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Tax and Revenue—House of Representatives Standing Committee—Taxpayer engagement with the tax system—Report, August 2018


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August 2018 CANBERRA

PARLIAMENT OF THE COMMONWEALTH OF AUSTRALIA

Taxpayer Engagement with the Tax System

House of Representatives Standing Committee on Tax and Revenue

© Commonwealth of Australia

ISBN 978-1-74366-803-0 (Printed Version)

ISBN 978-1-74366-804-7 (HTML Version)

This work is licensed under the Creative Commons Attribution-NonCommercial-NoDerivs 3.0 Australia License.

The details of this licence are available on the Creative Commons website: http://creativecommons.org/licenses/by-nc-nd/3.0/au/.

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Foreword

In this inquiry, the Committee examined the Australian Taxation Office’s points of engagement with taxpayers and other stakeholders, and reviewed its performance against advances made by revenue agencies in comparable nations.

The first thing to emphasise is that ‘taxpayer engagement’ in the current century is not what it was twenty years ago. Digitisation of tax lodgement processes, of financial interactions and information, as well as budget pressures have made it into a different business for governments and taxpayers. Tax administration has become a ‘service’, with automated systems designed to both reduce the compliance burden and to boost revenue collection up front.

This report provides a thorough review of progress in Australia’s tax administration systems against this background. However, it also goes beyond that to ask what taxpayers should now expect from a modern tax service which is largely or partly automated.

The terms of reference for the inquiry were very broad. The first opened the inquiry wide by bringing in the issue of taxpayer non-engagement. This meant reviewing approaches used to attack the black or cash economy, here and overseas. Another theme was how the enterprise of tax compliance could be aided by the new behavioural economics insights (BEI) approach, using digital tools or ‘nudges’ to make it easier for taxpayers to comply, and harder not to.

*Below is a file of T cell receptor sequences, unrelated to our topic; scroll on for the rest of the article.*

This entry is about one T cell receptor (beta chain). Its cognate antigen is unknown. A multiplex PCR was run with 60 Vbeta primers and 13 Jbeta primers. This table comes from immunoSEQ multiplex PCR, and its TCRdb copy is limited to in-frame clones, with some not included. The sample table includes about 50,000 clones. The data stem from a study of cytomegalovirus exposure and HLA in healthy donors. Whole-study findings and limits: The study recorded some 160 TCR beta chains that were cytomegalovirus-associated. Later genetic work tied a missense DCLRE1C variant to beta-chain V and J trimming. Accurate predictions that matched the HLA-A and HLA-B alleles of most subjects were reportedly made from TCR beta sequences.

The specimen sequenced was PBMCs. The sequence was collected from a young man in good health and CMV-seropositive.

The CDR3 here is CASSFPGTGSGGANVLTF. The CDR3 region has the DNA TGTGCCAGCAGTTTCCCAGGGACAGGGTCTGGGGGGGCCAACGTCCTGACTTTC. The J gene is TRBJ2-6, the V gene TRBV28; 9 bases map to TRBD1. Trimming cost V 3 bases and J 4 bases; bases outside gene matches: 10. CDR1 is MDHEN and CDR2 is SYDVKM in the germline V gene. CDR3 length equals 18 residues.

During the inquiry, the Committee received extensive evidence from the ATO about its ‘reinvention’ as a modern automated tax administration system—to deliver reliable and intuitive online systems, to increase cyber-

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security and taxpayer confidence in its fairness and facilities. This evidence gave much to be confident about.

However, the inquiry also raised alarms which the Committee was compelled to explore. In particular, the Committee was concerned that complexity in Australia’s tax system is impeding the ATO’s transformation into a fully automated and intuitive service.

Australia’s complex system for claiming workplace related deductions, for example, was highlighted during the inquiry as being out of step with approaches in most other advanced nations, which had almost universally standardised their approach. It was noted that Sweden, the United Kingdom and, closer to home, New Zealand, with simpler tax policy in this area, have moved faster to fully automated or ‘push return’ tax systems where few taxpayers have to lodge a form.

The Committee concluded that, under Australia’s self-assessment model, more should be done to make tax obligations easier for taxpayers to understand and simpler to comply with.

The Committee has made 13 recommendations in this report to achieve this goal. The first recommendation calls for a complete review of the tax system by 2022, to reduce complexity and to make it both easier to enforce and to

understand.

The Committee also recommends for more immediate tax reform to close up tax loopholes, and to meet new challenges evolving with the increase in freelance and contracting work. In particular, it calls for introduction of a standard workplace expenses deduction scheme, where a standard deduction applies unless fully substantiated claims are made, and consideration of a new graded ABN withholding tax system, akin to the model introduced in New Zealand.

Other recommendations go to improve the amenity of automated tax systems to assist taxpayers and reduce error. This includes monitoring outcomes for BEI trialling approaches to ensure these methods and tools are genuinely effective and ‘give more tax revenue for the taxpayers’ buck’.

Finally, if there could be any doubt, this inquiry has confirmed that digitisation of tax services is the ‘silver bullet’ to new and traditional problems of tax administration around the world.

The Committee recognises the drivers, including the financial imperatives. However it also holds concerns that some Australians are not ready for the

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transition—either through lack of opportunity, poor online access, or concerns about cybersecurity or privacy of personal information.